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Hoffmann, R. A wiki for the life sciences where authorship matters. Nature Genetics (2008)

Soluble NSF attachment protein receptors (SNAREs) in RBL-2H3 mast cells: functional role of syntaxin 4 in exocytosis and identification of a vesicle-associated membrane protein 8-containing secretory compartment.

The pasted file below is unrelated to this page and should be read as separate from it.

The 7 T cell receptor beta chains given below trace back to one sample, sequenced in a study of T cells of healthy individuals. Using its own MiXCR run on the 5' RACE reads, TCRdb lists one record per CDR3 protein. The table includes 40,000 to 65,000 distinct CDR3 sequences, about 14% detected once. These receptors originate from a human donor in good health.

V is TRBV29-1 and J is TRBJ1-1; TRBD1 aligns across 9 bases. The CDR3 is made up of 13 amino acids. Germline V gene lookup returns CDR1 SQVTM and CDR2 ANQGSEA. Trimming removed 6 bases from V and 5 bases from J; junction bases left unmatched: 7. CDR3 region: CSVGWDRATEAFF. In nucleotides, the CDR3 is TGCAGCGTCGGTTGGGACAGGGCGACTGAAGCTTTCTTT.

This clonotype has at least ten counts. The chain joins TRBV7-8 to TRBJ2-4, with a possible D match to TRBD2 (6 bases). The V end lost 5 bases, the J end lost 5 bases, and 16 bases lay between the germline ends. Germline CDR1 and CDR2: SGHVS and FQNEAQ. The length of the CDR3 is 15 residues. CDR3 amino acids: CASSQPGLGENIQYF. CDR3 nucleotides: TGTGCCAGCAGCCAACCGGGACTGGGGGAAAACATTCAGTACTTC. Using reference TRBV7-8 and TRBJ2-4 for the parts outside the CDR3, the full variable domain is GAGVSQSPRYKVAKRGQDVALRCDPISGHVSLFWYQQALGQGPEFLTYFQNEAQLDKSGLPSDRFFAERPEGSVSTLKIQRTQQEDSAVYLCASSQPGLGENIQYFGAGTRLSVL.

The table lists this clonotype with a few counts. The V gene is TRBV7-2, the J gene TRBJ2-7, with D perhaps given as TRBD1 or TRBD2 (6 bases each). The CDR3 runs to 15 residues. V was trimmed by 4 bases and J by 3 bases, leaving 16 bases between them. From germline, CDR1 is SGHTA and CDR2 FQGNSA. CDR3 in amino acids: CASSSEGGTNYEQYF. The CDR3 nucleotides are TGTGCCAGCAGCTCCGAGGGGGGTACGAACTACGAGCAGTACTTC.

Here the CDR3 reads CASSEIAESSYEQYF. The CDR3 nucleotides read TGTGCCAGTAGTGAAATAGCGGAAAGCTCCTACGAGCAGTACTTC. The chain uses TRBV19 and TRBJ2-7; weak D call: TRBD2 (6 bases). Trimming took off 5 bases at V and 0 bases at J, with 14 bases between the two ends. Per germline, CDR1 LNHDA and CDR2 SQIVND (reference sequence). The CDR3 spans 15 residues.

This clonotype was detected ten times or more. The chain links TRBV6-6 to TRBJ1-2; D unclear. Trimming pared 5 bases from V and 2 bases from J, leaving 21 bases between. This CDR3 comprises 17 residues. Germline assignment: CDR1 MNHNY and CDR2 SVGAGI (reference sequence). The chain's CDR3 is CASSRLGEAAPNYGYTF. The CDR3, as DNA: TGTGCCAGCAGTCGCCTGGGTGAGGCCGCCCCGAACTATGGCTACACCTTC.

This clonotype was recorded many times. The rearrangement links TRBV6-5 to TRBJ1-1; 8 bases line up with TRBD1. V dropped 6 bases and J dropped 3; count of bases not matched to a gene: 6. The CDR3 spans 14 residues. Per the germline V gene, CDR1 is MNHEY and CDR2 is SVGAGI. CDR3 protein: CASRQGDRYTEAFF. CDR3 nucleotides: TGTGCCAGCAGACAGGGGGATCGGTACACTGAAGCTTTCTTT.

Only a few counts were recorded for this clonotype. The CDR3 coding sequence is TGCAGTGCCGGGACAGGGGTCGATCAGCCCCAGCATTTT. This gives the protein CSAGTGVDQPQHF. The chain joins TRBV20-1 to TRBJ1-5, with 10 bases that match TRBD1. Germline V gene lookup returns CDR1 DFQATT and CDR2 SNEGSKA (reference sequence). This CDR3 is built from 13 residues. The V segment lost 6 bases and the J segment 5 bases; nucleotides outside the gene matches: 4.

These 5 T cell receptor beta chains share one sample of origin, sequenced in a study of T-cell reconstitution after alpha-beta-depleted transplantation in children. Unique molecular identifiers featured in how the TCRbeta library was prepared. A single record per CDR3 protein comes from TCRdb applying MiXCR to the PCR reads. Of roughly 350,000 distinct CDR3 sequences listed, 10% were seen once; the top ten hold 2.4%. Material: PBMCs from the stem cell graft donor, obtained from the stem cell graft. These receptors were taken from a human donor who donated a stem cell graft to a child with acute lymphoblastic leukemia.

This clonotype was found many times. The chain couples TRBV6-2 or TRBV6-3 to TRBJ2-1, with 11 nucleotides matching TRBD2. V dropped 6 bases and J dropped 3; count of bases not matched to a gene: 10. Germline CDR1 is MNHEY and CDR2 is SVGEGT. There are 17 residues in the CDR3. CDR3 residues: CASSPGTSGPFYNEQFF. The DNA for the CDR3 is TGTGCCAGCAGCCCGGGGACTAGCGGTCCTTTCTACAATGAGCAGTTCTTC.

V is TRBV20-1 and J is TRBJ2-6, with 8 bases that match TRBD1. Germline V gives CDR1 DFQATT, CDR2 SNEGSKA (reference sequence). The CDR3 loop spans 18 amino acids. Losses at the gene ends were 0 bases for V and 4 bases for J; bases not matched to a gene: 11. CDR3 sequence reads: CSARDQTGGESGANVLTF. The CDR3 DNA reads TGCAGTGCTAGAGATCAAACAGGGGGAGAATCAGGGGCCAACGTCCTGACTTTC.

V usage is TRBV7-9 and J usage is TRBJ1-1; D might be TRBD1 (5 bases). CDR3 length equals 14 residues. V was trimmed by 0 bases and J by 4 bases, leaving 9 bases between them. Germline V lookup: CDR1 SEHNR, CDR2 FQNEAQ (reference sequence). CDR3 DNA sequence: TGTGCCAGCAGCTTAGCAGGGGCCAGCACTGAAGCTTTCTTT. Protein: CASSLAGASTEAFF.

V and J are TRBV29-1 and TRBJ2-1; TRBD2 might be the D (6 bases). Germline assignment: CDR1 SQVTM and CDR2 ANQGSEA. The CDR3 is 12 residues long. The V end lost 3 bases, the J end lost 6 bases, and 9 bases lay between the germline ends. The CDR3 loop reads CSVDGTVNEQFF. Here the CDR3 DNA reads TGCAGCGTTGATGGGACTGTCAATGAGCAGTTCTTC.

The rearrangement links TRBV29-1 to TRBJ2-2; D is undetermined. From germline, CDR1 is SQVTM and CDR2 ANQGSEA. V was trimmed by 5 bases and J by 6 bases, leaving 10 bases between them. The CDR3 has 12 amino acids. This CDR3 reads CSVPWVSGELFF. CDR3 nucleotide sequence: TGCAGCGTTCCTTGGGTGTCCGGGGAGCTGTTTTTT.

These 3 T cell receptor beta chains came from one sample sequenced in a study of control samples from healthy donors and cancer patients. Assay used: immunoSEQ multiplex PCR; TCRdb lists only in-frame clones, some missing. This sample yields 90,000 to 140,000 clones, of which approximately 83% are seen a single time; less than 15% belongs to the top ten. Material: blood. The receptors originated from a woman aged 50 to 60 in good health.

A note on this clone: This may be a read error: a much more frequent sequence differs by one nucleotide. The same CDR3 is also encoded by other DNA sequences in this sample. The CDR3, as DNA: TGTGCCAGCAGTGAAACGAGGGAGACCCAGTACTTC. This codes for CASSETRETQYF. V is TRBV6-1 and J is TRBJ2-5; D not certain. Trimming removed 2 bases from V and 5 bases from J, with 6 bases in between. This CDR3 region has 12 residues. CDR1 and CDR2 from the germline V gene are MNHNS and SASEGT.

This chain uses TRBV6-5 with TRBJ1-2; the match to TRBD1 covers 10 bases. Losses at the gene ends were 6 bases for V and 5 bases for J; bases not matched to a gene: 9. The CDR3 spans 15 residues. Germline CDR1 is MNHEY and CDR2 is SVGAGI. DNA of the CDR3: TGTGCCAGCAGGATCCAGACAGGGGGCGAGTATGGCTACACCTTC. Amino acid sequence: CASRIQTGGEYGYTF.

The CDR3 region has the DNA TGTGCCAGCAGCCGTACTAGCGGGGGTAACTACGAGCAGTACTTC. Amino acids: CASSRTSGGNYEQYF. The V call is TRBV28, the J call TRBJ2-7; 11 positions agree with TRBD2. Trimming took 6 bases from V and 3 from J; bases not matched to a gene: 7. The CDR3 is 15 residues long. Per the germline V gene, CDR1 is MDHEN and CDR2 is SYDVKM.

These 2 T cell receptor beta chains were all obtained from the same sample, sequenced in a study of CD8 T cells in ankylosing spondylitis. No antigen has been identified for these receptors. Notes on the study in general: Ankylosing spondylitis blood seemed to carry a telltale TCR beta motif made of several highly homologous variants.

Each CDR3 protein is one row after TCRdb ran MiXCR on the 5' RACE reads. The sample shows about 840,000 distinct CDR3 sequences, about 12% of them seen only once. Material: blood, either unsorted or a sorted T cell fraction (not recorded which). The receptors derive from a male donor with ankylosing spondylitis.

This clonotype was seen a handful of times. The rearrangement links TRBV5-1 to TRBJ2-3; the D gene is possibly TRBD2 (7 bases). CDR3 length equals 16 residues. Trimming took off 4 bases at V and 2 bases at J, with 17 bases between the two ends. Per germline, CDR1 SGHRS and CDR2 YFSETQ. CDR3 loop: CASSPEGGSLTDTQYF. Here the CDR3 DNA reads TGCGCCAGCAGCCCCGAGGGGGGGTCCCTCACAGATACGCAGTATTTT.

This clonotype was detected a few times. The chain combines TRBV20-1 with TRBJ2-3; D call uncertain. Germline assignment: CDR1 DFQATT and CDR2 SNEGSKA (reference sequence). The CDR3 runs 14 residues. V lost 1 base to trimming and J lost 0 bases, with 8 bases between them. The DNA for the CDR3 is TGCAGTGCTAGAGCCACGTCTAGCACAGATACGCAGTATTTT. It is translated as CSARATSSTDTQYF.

Mast cells upon stimulation through high affinity IgE receptors massively release inflammatory mediators by the fusion of specialized secretory granules (related to lysosomes) with the plasma membrane. Using the RBL-2H3 rat mast cell line, we investigated whether granule secretion involves components of the soluble N-ethylmaleimide-sensitive factor attachment protein receptor (SNARE) machinery. Several isoforms of each family of SNARE proteins were expressed. Among those, synaptosome-associated protein of 23 kDa (SNAP23) was central in SNARE complex formation. Within the syntaxin family, syntaxin 4 interacted with SNAP23 and all vesicle-associated membrane proteins (VAMPs) examined, except tetanus neurotoxin insensitive VAMP (TI-VAMP). Overexpression of syntaxin 4, but not of syntaxin 2 nor syntaxin 3, caused inhibition of FcepsilonRI-dependent exocytosis. Four VAMP proteins, i.e., VAMP2, cellubrevin, TI-VAMP, and VAMP8, were present on intracellular membrane structures, with VAMP8 residing mainly on mediator-containing secretory granules. We suggest that syntaxin 4, SNAP23, and VAMP8 may be involved in regulation of mast cell exocytosis. Furthermore, these results are the first demonstration that the nonneuronal VAMP8 isoform, originally localized on early endosomes, is present in a regulated secretory compartment.[1]


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